In the past, service providers could perhaps get away with relying on OSS/BSS providers to come up with all of the answers for OSS/BSS systems, but convergence is going to make that impossible.

Convergence might be two years off, more or less, Cappellani says, but the entire industry should put some thought into this now.

He didn't say that if the industry doesn't think about it now, OSS/BSS vendors might not be able to make it happen by themselves, but that was the implication.

And beyond simply making convergence work, there might be another benefit to OSS at the edge. When MSOs open their OSS/BSS systems to third parties, there might be a way to monetize their subscriber data, Cappellani theorizes.

 
Brian Santo, IP Capsule Editor & CED Magazine Editor
 
 CED Webcast Series Thursday, February 28, 2008 
 
 
 

Verizon sues Charter for VoIP patent infringement
By Mike Robuck

Verizon Communications has drawn a legal bead on Charter Communications by claiming that Charter has infringed on eight patents that relate to the provisioning of VoIP calls. Continue

AT&T bows U-verse VoIP service in Conn.
By Mike Robuck

On the same day that Time Warner Cable announced it had surpassed three million VoIP customers, AT&T said its U-verse VoIP service is now available in Connecticut. Continue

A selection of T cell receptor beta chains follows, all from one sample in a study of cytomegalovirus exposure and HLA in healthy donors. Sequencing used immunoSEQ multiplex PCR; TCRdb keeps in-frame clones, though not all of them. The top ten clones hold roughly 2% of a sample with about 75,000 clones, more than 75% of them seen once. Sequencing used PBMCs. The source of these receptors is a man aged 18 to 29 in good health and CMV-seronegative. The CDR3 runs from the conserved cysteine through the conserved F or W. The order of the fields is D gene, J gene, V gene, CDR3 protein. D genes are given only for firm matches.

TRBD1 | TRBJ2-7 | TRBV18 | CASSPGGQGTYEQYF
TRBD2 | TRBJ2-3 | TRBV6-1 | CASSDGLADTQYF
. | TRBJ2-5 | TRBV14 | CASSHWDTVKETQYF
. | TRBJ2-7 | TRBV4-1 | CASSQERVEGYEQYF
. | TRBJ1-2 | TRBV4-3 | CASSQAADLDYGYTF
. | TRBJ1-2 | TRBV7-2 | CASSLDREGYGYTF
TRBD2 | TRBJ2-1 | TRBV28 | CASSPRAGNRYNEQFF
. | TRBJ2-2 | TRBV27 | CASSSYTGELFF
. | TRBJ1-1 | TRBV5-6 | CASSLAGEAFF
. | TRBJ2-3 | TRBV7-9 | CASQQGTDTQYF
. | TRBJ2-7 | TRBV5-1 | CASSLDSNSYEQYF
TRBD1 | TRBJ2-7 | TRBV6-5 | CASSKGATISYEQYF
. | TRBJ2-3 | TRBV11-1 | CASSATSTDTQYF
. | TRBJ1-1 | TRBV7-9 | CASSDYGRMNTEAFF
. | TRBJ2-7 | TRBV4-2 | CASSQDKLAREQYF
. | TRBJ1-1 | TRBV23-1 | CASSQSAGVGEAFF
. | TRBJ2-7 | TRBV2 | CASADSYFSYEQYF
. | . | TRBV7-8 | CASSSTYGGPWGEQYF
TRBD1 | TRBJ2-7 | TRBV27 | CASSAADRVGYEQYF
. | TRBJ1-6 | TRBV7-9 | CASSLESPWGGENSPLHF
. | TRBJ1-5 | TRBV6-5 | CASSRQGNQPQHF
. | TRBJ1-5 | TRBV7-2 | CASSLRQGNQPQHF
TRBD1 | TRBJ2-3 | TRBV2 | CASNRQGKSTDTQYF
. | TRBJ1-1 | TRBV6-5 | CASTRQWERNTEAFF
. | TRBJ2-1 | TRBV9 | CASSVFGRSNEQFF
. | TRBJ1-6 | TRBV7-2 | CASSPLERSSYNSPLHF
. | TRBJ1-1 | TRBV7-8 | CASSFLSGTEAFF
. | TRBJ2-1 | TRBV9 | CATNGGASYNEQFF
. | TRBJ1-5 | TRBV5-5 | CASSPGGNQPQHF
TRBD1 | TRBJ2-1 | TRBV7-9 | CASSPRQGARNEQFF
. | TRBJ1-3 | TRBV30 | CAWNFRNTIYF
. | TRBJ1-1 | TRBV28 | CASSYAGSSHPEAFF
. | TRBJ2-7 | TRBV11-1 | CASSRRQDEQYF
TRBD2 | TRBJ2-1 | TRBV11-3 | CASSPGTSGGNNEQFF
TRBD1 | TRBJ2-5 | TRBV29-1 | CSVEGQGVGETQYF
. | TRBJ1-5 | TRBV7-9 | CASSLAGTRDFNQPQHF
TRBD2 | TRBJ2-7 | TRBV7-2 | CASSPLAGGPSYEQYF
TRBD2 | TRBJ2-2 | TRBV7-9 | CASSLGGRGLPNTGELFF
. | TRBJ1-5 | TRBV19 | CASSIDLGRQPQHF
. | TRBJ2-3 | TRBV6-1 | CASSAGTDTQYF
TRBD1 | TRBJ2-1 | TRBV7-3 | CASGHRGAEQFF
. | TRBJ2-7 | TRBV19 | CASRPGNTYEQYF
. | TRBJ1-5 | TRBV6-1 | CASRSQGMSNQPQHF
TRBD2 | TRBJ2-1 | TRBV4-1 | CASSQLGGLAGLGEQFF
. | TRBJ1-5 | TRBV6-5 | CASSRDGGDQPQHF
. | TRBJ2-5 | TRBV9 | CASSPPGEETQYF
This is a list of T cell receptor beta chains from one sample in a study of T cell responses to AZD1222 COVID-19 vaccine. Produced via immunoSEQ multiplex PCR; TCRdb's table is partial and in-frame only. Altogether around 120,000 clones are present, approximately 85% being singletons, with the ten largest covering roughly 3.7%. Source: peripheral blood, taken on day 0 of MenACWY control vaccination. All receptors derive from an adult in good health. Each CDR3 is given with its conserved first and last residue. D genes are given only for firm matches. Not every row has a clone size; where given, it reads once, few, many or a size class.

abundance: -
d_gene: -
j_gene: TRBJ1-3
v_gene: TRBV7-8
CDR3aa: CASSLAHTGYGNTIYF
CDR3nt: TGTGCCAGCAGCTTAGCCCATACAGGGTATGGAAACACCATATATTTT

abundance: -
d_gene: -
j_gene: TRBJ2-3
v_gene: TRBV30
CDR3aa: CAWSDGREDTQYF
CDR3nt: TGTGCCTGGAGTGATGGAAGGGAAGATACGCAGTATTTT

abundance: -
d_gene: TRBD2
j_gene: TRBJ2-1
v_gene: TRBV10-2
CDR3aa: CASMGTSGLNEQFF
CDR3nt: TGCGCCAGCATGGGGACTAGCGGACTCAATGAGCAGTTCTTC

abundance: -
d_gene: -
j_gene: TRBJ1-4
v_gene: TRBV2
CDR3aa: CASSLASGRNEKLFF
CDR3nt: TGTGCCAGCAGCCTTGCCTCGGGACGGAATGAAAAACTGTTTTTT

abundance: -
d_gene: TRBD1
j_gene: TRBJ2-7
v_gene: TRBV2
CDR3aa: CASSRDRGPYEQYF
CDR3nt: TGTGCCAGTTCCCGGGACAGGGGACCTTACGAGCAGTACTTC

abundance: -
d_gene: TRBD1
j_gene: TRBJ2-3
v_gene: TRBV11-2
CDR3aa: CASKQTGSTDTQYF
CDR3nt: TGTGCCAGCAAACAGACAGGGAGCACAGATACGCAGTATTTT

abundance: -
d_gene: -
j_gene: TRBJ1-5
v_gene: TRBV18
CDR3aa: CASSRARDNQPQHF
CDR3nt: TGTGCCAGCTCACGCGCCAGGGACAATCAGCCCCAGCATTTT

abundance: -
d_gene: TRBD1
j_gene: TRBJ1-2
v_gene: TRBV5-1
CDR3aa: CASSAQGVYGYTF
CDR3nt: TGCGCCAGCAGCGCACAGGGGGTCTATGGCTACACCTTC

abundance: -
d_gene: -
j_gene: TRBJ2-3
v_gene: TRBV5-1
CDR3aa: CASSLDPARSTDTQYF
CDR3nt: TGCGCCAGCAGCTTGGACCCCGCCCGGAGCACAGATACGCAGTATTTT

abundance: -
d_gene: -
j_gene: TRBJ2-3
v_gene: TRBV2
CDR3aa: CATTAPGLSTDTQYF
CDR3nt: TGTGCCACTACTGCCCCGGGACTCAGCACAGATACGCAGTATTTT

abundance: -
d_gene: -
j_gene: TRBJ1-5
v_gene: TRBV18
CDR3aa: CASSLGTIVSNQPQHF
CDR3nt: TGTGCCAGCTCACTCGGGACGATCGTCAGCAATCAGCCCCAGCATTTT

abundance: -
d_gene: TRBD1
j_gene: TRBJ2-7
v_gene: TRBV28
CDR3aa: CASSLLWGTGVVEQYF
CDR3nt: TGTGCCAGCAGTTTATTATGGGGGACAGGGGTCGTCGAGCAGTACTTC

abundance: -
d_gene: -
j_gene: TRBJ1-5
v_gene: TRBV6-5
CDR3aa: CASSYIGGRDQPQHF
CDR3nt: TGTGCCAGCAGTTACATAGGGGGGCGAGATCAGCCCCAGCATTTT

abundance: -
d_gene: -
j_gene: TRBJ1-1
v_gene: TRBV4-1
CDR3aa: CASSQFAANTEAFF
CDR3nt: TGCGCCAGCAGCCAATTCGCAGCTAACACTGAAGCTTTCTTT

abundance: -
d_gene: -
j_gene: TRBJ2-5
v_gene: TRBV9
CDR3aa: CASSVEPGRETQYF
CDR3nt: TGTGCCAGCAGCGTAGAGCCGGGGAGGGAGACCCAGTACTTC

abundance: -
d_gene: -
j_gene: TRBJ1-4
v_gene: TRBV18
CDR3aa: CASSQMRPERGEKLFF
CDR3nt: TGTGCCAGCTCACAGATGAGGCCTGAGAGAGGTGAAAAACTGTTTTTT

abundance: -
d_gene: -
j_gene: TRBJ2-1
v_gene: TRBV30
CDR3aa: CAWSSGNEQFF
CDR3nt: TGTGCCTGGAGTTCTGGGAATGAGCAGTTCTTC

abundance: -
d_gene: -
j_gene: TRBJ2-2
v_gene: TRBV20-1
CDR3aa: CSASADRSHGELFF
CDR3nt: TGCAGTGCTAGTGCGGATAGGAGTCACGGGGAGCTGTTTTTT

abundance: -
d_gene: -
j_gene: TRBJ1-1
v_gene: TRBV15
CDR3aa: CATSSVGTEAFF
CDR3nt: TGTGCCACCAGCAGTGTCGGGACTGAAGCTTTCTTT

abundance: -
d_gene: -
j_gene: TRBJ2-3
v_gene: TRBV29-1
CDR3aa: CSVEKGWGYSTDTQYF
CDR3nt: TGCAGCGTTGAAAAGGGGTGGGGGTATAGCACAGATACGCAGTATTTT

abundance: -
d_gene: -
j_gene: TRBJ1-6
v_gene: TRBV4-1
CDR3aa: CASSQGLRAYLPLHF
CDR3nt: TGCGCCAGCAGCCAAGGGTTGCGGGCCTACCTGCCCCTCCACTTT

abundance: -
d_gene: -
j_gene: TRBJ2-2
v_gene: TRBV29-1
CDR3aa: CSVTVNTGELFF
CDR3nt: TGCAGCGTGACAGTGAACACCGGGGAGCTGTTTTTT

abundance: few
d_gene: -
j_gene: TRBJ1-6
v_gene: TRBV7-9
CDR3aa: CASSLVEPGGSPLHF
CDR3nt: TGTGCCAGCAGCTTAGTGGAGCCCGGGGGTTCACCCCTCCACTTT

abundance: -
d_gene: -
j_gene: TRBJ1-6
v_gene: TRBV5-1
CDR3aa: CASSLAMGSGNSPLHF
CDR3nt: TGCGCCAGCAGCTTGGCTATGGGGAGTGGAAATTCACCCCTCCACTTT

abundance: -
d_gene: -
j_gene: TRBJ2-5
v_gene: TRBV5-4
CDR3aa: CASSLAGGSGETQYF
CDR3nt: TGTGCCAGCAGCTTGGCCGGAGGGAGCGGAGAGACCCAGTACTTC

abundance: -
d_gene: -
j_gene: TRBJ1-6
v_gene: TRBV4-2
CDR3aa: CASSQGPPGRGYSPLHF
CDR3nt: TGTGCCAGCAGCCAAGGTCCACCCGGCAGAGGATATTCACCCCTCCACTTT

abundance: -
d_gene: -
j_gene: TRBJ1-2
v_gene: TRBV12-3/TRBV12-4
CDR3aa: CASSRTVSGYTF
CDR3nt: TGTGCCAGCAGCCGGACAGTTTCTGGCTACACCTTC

New net neutrality bill proposed; Comcast still under fire
By Brian Santo

Rep. Ed Markey (D-Mass.) introduced a revised network neutrality bill as the communications industry in general, and Comcast and Verizon in particular, were defending themselves in Congress against charges of violating net neutrality principles. Continue

NCTA files comments with FCC on broadband network management
By Mike Robuck

The National Cable & Telecommunications Association (NCTA) filed comments with the Federal Communications Commission (FCC) in regards to how cable operators manage Internet traffic on their systems. Continue

CMC releases 'HITS Broadband' service
By Traci Patterson

The Comcast Media Center (CMC) has launched "HITS Broadband," which will provide cable operators with an alternative to IP connectivity and give them the ability to tack on additional advanced services that will be supported by the CMC. Continue

VSG: Cox a force in business Ethernet services sector
By Mike Robuck

Cable operators are starting to become a force to be reckoned with in the business Ethernet services sector, according to the latest market share analysis by Vertical Systems Group. Continue